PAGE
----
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Author Notes:

Correspondence to Dr Lisa B Haddad, Department of Gynecology and Obstetrics, Emory University School of Medicine, Atlanta, GA 30303, USA; lbhadda@emory.edu

LH conceived the study and drafted the survey with JT and HT.

JT oversaw its operational aspects with SP, HT, TC, BS and LM.

LH conducted data analysis and drafted the initial manuscript.

All authors read and approved the final manuscript.

Competing interests: None declared.


Research Funding:

This study was supported by a grant from the Society in Family Planning (PI: Lisa Haddad).

Dr Haddad received support through a career development award from the National Institute of Health (1K23HD078153-01A1).


  • Social Sciences
  • Science & Technology
  • Life Sciences & Biomedicine
  • Family Studies
  • Obstetrics & Gynecology
  • Social Sciences, Biomedical
  • Biomedical Social Sciences

Factors associated with condom use among men and women living with HIV in Lilongwe, Malawi: a cross-sectional study

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Journal Title:

BMJ Sexual and Reproductive Health


Volume 44, Number 1


, Pages 42-53

Type of Work:

Article | Final Publisher PDF


Background Understanding the influences on condom use among men and women living with HIV is critical to tailoring sexually transmitted infection/HIV prevention efforts. Methods This is a sub-analysis of a cross-sectional survey including 255 women and 220 men who were sexually active, HIV-positive, and attending HIV care visits in Lilongwe, Malawi. We estimated adjusted prevalence ratios (aPRs) to evaluate for factors associated with consistent condom use (always using condoms in the past month) and use at last coitus for men and women in separate models. Results Among women: 38% and 55% reported consistent condom use and condom use at last coitus, respectively. For women, consistent use and use at last coitus were positively associated with the ability to refuse sex without condoms and shared decision-making compared with making the decision alone regarding condom use, and negatively associated with desire for children in the future. Consistent use also increased with longer antiretroviral therapy (ART) use (≥1 year compared with no ART use). Among men: 51% and 69% reported consistent condom use and condom use at last coitus, respectively. For men, the ability to refuse sex without condoms was associated with consistent use and use at last coitus, and believing that condoms should be used with other contraception was associated with consistent use. Conclusions Our findings demonstrate ongoing low condom utilisation among HIV-positive individuals, and highlight that ART and contraceptive use do not deter condom use. Efforts to increase condom utilisation must recognise individual-level factors that influence use and should focus on relationship dynamics and promotion of empowerment and self-efficacy.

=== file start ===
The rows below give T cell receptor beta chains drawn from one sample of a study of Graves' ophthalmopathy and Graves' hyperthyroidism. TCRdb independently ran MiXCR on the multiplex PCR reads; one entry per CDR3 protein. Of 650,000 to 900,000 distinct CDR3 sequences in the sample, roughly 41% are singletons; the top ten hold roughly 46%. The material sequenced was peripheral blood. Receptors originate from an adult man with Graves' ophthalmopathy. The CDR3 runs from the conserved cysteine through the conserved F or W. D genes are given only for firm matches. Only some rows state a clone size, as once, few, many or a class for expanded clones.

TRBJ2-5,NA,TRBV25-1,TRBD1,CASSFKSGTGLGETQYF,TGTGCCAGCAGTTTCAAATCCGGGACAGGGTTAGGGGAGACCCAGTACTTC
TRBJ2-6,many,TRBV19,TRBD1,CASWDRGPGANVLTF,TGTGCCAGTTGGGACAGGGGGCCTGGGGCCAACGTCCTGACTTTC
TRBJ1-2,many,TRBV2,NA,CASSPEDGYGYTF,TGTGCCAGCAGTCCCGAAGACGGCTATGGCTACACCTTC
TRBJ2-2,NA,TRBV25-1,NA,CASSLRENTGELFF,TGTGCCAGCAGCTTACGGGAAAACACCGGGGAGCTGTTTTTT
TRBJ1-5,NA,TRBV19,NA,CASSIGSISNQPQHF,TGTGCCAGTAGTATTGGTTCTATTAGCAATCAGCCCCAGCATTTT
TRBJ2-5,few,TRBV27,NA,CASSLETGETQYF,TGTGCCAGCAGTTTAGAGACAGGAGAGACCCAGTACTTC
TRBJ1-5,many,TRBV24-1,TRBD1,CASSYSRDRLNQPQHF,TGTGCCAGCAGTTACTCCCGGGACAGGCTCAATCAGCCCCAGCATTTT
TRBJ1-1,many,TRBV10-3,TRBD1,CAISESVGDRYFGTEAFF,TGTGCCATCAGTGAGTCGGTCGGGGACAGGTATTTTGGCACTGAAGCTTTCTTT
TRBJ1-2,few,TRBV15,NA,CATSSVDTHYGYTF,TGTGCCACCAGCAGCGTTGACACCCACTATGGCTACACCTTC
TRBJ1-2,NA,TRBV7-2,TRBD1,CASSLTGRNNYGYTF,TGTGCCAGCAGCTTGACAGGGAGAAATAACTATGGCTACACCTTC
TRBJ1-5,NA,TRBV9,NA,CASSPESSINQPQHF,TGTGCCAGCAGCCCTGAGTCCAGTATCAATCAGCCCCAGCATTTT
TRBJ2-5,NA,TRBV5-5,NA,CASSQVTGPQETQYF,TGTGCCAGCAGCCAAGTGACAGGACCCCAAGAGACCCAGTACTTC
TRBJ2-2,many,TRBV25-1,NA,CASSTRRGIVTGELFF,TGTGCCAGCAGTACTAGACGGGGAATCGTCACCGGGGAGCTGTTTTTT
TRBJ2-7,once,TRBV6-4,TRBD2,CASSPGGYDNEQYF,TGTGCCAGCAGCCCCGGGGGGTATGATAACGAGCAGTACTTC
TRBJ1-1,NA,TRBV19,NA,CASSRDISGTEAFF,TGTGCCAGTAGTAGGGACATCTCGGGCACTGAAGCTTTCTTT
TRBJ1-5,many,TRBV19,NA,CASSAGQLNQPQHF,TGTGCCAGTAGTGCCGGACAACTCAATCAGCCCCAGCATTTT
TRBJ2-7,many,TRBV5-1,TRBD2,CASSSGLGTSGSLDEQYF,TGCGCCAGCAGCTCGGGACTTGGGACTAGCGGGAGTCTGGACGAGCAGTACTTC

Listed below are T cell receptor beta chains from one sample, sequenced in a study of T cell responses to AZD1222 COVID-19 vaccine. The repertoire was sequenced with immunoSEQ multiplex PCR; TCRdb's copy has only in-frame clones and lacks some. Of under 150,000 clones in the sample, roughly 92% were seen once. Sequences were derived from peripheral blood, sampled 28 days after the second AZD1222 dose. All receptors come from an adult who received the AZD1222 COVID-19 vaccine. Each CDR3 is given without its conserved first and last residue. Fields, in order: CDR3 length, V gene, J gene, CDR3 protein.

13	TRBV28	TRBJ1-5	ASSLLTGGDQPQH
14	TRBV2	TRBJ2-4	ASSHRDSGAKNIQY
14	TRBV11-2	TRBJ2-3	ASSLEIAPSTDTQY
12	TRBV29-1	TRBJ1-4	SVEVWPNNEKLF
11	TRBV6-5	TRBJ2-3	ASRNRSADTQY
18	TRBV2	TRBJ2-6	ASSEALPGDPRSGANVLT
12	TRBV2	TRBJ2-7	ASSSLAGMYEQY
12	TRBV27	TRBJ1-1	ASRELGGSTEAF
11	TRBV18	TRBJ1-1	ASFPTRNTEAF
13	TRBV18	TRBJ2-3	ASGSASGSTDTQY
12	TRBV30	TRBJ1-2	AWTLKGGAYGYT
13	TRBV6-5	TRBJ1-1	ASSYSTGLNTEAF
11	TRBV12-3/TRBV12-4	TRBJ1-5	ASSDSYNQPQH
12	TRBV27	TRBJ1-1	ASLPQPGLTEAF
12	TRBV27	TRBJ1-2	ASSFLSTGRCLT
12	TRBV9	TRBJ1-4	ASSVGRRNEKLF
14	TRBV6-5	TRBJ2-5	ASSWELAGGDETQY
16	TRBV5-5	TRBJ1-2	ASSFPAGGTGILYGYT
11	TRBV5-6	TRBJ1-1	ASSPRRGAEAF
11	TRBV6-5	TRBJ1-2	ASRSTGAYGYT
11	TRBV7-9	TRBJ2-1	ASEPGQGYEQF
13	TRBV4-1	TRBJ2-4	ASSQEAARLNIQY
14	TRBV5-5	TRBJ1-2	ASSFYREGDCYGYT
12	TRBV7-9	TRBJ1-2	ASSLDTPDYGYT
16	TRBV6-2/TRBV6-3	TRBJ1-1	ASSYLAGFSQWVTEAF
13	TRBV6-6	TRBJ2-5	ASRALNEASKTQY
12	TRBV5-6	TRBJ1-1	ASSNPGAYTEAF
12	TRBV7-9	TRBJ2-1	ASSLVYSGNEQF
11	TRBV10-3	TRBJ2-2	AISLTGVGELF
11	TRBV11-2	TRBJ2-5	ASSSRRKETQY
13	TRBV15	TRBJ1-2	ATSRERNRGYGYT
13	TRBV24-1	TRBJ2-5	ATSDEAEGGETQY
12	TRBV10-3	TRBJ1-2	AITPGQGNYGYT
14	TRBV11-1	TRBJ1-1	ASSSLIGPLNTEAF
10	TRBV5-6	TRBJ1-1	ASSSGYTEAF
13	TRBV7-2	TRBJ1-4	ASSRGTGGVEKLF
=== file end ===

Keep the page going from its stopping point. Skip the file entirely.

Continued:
Copyright information:

© Article author(s) (or their employer(s) unless otherwise stated in the text of the article) 2018. All rights reserved.

This is an Open Access work distributed under the terms of the Creative Commons Attribution-NonCommercial 4.0 International License (http://creativecommons.org/licenses/by-nc/4.0/).

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